On Friday, August 14 at the Abilities Centre in Whitby, Yordani Fernández and Yangaliny Jiménez provided Cuba with its first two gold medals in judo at the V Parapan Am Games. They both competed in the 100kg category and won all their matches by Ippon.
Paralympic champion Jorge Hirruezuelo took the silver medal later in the day in the under 90 kg category.
Fernández’s win marked the the 15th gold medal for Cuba. He defeated Brazilian Arthur Cavalante in 1:18 minutes, Myles Porter of the U.S. in 1:08 and Benjamin Goodrich, also of the U.S. only six seconds into the match. In the process Fernández qualified for the 2016 Paralympic Games in Rio de Janiero.
“The most important win was the one against Porter, the paralympic and world silver medalist whose technique I studied closely in Havana to make this possible. Beating him made the gold all that more secure,” he told JIT.
“The strategy I followed with [Porter] was to prevent him from using his Ippon Seoi Nage technique, execute the kumis well and get him into positions that would make him uncomfortable. Then I applied my Oguchi Gari,” said Fernández, who is competing in the Games for the first time.
“The people of Cuba expect more of me… I dedicate this victory to my family, my mother and my daughter and I thank Fidel, Raúl and all the trainers and workers at the Cerro Pelado school for supporting us and making it possible for us to be here,” Fernández said.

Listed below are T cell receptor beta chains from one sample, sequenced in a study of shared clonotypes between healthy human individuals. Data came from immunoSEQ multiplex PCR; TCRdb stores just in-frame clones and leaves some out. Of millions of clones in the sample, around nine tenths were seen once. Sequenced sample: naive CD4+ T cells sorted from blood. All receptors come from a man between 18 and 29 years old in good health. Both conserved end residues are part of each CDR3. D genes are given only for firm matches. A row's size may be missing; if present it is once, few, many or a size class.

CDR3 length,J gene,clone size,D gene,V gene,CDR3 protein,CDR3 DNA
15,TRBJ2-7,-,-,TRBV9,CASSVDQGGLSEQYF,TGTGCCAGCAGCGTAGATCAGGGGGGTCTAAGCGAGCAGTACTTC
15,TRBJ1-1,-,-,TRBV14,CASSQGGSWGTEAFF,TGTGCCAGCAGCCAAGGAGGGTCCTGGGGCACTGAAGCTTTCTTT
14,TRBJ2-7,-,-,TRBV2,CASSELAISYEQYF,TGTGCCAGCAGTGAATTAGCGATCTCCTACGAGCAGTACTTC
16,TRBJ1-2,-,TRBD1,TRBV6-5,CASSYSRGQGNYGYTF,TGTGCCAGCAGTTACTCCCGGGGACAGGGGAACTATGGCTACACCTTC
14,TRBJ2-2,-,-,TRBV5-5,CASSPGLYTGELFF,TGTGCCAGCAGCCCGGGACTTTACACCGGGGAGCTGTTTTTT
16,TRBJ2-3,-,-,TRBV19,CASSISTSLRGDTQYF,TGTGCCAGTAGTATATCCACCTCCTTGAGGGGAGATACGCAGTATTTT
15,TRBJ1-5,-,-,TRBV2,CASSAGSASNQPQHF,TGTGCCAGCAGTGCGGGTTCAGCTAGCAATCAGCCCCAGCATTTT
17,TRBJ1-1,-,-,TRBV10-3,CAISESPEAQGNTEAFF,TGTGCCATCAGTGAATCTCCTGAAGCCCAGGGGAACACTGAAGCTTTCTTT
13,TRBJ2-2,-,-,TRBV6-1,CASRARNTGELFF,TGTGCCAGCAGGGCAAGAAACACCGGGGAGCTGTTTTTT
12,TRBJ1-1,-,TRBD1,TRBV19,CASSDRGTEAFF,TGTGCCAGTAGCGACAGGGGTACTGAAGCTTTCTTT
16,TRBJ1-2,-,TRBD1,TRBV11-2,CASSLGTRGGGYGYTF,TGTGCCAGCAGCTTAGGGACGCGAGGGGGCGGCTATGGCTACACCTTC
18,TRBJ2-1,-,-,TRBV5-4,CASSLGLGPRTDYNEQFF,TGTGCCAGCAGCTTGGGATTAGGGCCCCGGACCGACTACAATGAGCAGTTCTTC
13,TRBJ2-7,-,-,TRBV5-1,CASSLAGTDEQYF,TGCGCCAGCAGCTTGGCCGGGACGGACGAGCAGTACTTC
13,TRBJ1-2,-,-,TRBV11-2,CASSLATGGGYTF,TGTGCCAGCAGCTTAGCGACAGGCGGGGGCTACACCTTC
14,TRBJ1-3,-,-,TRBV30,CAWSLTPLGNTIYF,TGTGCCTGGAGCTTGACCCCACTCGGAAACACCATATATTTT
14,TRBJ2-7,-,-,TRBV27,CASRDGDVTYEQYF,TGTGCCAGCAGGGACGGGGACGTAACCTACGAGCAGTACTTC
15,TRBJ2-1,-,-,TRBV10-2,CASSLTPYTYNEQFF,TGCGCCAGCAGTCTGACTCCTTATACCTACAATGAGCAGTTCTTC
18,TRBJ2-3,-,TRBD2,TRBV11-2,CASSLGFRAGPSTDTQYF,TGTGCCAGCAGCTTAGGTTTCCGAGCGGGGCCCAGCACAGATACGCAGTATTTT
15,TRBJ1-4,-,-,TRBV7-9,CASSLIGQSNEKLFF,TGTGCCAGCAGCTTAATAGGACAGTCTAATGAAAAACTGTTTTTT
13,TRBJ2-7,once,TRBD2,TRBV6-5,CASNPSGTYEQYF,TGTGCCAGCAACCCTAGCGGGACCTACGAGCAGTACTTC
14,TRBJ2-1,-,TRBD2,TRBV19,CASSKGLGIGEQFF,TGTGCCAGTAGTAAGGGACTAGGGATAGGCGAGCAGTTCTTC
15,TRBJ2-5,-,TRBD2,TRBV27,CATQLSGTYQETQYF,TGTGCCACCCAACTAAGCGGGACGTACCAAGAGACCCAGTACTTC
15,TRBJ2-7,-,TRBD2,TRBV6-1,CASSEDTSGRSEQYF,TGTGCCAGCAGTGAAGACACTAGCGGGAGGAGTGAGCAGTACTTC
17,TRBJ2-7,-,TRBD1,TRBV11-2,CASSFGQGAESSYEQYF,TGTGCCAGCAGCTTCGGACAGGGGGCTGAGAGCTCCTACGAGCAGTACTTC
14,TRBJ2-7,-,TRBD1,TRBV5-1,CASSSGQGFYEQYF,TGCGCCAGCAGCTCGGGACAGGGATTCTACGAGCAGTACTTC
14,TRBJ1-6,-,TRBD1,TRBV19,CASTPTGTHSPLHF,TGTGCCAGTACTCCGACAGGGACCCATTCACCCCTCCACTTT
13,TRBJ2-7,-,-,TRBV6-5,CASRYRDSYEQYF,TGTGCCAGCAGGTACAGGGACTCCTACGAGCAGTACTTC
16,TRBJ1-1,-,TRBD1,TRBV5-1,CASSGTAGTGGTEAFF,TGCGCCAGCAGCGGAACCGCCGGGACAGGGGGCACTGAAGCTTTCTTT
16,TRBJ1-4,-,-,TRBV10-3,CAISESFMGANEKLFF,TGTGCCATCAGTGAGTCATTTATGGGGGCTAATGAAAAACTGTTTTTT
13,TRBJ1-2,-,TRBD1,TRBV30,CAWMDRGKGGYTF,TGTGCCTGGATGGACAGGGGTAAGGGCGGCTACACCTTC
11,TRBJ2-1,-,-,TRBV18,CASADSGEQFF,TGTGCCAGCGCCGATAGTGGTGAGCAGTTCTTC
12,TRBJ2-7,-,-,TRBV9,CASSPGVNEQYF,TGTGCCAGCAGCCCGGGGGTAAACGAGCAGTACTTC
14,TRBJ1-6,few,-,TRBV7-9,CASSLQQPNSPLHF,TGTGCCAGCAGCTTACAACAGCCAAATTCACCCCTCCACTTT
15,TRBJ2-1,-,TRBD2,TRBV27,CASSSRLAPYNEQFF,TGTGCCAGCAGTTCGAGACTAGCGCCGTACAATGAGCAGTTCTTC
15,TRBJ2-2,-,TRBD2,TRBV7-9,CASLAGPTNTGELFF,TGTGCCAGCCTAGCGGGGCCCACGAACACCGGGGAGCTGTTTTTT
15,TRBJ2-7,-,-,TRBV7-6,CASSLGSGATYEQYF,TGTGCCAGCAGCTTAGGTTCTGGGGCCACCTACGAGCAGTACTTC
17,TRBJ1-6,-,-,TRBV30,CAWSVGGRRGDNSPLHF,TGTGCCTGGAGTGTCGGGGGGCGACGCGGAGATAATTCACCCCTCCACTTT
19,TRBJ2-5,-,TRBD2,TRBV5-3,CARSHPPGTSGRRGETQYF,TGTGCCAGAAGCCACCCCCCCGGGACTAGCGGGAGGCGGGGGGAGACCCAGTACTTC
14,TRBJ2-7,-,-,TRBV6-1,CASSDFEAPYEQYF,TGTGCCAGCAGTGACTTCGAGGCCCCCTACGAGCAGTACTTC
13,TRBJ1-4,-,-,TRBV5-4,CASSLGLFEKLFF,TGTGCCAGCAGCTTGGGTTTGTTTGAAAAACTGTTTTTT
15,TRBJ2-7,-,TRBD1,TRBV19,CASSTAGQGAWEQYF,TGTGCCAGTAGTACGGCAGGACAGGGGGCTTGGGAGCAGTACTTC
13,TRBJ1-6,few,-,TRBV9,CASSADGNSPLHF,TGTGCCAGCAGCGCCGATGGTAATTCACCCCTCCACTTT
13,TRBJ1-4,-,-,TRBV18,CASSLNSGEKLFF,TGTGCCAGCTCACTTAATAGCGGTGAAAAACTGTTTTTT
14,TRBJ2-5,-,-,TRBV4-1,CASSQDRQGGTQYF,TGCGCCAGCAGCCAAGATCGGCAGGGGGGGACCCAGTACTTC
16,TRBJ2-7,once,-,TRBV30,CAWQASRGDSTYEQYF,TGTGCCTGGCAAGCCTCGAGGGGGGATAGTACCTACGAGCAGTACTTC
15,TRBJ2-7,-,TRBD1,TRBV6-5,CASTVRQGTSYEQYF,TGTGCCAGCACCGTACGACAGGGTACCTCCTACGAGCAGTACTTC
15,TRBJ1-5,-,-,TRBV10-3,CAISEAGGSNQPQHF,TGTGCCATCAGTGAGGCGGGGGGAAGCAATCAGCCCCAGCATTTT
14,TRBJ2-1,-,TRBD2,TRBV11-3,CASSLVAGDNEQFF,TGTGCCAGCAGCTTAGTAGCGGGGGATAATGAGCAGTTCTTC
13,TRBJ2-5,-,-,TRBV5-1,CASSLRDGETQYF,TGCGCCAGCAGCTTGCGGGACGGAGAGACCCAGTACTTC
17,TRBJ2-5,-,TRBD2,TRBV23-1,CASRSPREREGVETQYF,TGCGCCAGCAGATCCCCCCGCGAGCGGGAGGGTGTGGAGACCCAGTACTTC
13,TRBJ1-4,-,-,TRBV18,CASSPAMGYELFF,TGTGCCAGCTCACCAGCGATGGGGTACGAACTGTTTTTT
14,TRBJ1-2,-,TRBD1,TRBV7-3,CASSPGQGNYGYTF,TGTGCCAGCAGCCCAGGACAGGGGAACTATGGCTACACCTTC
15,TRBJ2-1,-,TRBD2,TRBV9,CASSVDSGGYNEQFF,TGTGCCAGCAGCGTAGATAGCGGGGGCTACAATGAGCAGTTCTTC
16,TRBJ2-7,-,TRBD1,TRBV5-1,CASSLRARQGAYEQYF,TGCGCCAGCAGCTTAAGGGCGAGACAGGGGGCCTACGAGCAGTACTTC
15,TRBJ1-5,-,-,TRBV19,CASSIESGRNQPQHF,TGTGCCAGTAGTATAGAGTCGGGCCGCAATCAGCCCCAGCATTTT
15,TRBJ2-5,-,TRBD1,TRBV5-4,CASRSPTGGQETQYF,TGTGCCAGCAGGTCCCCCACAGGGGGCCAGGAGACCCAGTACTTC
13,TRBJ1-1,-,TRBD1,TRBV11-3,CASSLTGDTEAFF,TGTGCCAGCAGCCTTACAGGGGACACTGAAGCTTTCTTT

Both Fernández and Jiménez competed in a round-robin elimination. The last round consisted of four apparently easy fights that ended before the five-minute regulation time.
“It shouldn’t be looked at [as easy] even though it may seem so. You have to get on the tatami to prove it. It’s just that my previous preparation got me in good shape,” said Fernández.
“To be here we have to give up a lot in terms of being away from our families, and even our health. In my case I suffer from progressive myopia, and run the risk of aggravating my condition because of all the physical exertion,” he explained. Fernández had been a wrestling coach before he took up judo in 2006 when there was a need for competitors at the national level.
“We committed to bringing the team forward. In spite of the judging, which has been awful, we could not fail. I was especially lacking confidence because I thought the third time is not necessarily the charm,” Fernández explained. He previously won judo gold medals in Rio 2007 and Guadalajara 2011.
“My people in Cuba, our main leaders, my wife who is involved in another competition with my children, and my town of La Sierpre are all present here,” he said with emotion.
Fellow gold medalist Yangaliny Jiménez defeated Venezuelan William Montero (54 seconds), Robert Anderson (1:19 minutes) of the U.S., Brazilian William Silva (1:50 minutes) and Steven Mulhern (18 seconds) also of the U.S.
At the end of August 14 Brazil led in judo with a total of 2 gold, 2 silver and 3 bronze, followed by Cuba (2-2-1) and Mexico (2-0-0).